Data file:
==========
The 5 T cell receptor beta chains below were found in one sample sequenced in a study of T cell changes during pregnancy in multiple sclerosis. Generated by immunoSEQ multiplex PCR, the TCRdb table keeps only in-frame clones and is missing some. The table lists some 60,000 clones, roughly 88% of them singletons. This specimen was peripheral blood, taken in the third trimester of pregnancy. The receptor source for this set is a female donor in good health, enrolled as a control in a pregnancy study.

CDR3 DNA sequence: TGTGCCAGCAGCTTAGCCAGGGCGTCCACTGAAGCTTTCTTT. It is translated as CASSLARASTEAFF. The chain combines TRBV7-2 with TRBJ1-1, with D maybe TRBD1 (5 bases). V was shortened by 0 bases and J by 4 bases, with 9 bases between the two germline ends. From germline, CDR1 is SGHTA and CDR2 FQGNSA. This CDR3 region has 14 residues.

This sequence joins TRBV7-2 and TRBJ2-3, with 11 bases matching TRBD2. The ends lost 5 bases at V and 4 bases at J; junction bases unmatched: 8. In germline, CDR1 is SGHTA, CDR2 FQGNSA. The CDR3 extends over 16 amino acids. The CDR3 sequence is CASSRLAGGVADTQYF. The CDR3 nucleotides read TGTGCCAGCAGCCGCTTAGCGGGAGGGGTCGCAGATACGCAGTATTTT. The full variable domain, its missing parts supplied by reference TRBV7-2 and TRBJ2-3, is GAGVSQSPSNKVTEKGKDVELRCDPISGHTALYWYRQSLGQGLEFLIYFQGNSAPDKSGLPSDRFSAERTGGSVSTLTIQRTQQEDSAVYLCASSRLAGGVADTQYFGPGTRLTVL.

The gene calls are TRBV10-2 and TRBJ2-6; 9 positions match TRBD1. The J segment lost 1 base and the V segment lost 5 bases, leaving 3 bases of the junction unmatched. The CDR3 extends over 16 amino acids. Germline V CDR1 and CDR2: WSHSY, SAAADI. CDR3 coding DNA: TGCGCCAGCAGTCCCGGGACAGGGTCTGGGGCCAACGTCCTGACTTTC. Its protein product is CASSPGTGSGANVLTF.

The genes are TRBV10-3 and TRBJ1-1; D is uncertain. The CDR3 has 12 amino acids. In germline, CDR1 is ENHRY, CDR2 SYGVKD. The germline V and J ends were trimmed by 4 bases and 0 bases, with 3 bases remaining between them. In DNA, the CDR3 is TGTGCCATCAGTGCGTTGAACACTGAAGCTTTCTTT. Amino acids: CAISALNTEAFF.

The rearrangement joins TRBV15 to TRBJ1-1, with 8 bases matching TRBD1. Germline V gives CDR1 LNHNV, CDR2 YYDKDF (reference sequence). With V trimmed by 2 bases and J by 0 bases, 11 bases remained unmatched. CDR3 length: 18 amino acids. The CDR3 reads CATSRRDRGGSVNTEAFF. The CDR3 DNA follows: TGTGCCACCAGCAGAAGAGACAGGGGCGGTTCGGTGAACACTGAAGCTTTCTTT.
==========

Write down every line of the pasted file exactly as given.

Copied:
The 5 T cell receptor beta chains below were found in one sample sequenced in a study of T cell changes during pregnancy in multiple sclerosis. Generated by immunoSEQ multiplex PCR, the TCRdb table keeps only in-frame clones and is missing some. The table lists some 60,000 clones, roughly 88% of them singletons. This specimen was peripheral blood, taken in the third trimester of pregnancy. The receptor source for this set is a female donor in good health, enrolled as a control in a pregnancy study.

CDR3 DNA sequence: TGTGCCAGCAGCTTAGCCAGGGCGTCCACTGAAGCTTTCTTT. It is translated as CASSLARASTEAFF. The chain combines TRBV7-2 with TRBJ1-1, with D maybe TRBD1 (5 bases). V was shortened by 0 bases and J by 4 bases, with 9 bases between the two germline ends. From germline, CDR1 is SGHTA and CDR2 FQGNSA. This CDR3 region has 14 residues.

This sequence joins TRBV7-2 and TRBJ2-3, with 11 bases matching TRBD2. The ends lost 5 bases at V and 4 bases at J; junction bases unmatched: 8. In germline, CDR1 is SGHTA, CDR2 FQGNSA. The CDR3 extends over 16 amino acids. The CDR3 sequence is CASSRLAGGVADTQYF. The CDR3 nucleotides read TGTGCCAGCAGCCGCTTAGCGGGAGGGGTCGCAGATACGCAGTATTTT. The full variable domain, its missing parts supplied by reference TRBV7-2 and TRBJ2-3, is GAGVSQSPSNKVTEKGKDVELRCDPISGHTALYWYRQSLGQGLEFLIYFQGNSAPDKSGLPSDRFSAERTGGSVSTLTIQRTQQEDSAVYLCASSRLAGGVADTQYFGPGTRLTVL.

The gene calls are TRBV10-2 and TRBJ2-6; 9 positions match TRBD1. The J segment lost 1 base and the V segment lost 5 bases, leaving 3 bases of the junction unmatched. The CDR3 extends over 16 amino acids. Germline V CDR1 and CDR2: WSHSY, SAAADI. CDR3 coding DNA: TGCGCCAGCAGTCCCGGGACAGGGTCTGGGGCCAACGTCCTGACTTTC. Its protein product is CASSPGTGSGANVLTF.

The genes are TRBV10-3 and TRBJ1-1; D is uncertain. The CDR3 has 12 amino acids. In germline, CDR1 is ENHRY, CDR2 SYGVKD. The germline V and J ends were trimmed by 4 bases and 0 bases, with 3 bases remaining between them. In DNA, the CDR3 is TGTGCCATCAGTGCGTTGAACACTGAAGCTTTCTTT. Amino acids: CAISALNTEAFF.

The rearrangement joins TRBV15 to TRBJ1-1, with 8 bases matching TRBD1. Germline V gives CDR1 LNHNV, CDR2 YYDKDF (reference sequence). With V trimmed by 2 bases and J by 0 bases, 11 bases remained unmatched. CDR3 length: 18 amino acids. The CDR3 reads CATSRRDRGGSVNTEAFF. The CDR3 DNA follows: TGTGCCACCAGCAGAAGAGACAGGGGCGGTTCGGTGAACACTGAAGCTTTCTTT.